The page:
Christie also acknowledged Pam Garozzo, an employee of the state Department of Education and drug prevention advocate whose son, Carlos, died of a heroin overdose two days before Christmas – two days after she attended a candlelight vigil on the Statehouse steps, where she commemorated that he had been sober for 10½ months. Lawmakers gave Garozzo and her husband a standing ovation.

Though some questioned the narrow focus of the speech, none questioned Christie’s commitment to the topic, which dates back 20 years to his time as a Morris County freeholder.

“It’s an issue, maybe the only the issue — I’m giving you my personal opinion — that the governor really has a passionate belief in,” said Senate Majority Leader Loretta Weinberg, D-Bergen.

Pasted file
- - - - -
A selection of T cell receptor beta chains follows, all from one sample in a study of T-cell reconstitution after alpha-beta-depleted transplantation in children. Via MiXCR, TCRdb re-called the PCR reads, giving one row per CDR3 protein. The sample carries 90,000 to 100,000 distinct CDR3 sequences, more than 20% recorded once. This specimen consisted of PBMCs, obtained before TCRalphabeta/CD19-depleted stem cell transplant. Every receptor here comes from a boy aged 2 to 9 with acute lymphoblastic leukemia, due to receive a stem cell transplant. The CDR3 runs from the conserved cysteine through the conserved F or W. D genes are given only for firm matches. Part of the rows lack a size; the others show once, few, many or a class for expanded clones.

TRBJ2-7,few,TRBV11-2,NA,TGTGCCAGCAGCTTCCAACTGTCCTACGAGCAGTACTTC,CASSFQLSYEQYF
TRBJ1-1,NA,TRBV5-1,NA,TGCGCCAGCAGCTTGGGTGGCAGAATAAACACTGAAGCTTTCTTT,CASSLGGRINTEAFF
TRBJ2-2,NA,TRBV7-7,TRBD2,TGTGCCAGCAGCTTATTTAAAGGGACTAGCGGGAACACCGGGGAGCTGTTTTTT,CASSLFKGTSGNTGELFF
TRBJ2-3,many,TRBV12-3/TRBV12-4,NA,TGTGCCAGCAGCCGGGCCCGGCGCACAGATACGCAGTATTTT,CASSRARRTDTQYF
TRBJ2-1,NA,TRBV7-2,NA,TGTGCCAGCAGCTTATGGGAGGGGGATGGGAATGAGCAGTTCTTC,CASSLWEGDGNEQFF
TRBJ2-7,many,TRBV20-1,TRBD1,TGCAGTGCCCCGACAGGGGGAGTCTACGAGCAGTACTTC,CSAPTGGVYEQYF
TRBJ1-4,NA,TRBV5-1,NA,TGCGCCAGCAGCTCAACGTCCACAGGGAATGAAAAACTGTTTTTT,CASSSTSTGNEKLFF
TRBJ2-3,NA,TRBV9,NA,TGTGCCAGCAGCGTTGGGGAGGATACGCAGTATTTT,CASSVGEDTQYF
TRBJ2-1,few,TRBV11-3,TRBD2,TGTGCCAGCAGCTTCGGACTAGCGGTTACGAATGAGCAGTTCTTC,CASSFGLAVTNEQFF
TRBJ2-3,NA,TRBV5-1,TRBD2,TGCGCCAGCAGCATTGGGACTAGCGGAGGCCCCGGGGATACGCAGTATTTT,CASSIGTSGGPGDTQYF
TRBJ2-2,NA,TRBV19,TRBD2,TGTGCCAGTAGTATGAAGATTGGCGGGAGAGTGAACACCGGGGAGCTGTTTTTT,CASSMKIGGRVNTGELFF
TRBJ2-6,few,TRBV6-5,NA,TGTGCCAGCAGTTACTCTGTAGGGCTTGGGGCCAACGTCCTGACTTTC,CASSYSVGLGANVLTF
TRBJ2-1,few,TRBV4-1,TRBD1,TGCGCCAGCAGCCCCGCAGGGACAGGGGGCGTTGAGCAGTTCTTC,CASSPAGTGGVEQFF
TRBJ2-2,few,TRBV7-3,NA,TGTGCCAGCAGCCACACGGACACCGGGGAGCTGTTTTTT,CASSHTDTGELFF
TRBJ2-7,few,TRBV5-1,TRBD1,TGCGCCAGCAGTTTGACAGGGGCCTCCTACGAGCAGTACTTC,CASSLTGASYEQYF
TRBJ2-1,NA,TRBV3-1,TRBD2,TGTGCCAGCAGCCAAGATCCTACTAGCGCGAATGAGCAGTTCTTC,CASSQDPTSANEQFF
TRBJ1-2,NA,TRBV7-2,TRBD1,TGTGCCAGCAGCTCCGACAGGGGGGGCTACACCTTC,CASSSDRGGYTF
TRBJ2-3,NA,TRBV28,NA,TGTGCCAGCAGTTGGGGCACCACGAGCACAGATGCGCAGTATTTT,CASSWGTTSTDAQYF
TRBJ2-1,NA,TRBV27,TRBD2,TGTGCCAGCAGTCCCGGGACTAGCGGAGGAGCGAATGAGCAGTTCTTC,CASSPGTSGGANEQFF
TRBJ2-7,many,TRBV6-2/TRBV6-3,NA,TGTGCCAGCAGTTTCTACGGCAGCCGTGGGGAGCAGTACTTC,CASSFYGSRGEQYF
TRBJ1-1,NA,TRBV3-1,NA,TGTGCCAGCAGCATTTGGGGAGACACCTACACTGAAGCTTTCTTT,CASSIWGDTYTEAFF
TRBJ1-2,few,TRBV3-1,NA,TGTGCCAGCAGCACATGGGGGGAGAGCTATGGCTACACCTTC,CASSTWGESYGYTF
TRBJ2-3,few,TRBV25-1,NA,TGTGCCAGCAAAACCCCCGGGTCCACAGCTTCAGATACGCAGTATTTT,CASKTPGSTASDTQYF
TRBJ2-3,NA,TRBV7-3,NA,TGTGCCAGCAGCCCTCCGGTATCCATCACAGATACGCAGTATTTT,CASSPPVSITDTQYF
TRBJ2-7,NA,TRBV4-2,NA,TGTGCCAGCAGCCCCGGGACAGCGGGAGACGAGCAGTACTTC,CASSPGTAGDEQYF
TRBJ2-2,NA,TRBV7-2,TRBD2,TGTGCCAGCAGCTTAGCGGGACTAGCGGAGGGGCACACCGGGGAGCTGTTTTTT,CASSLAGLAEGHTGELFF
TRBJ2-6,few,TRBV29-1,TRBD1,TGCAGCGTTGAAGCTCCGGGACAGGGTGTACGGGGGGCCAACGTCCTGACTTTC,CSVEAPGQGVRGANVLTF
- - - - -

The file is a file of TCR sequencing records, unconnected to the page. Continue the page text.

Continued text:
Some of the Democratic candidates for governor commended Christie’s for addressing drug addiction in the speech, such as Phil Murphy, who said it’s out of control in Monmouth and Ocean counties as well as elsewhere in New Jersey.

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But Murphy said New Jersey is in dire shape and needs better economic leadership focused on STEM – science, technology, engineering and mathematics – industries and infrastructure.

“First of all, we need a governor who cares about governing and spends 24 hours a day, 7 days a week on governing the state of New Jersey,” Murphy said. “So that’s something I commit to without any hesitation.”

Assemblyman John Wisniewski, D-Middlesex, who is also a candidate, said Christie needed to address the state’s bond-rating downgrades and job growth that lags the national rate – but can’t.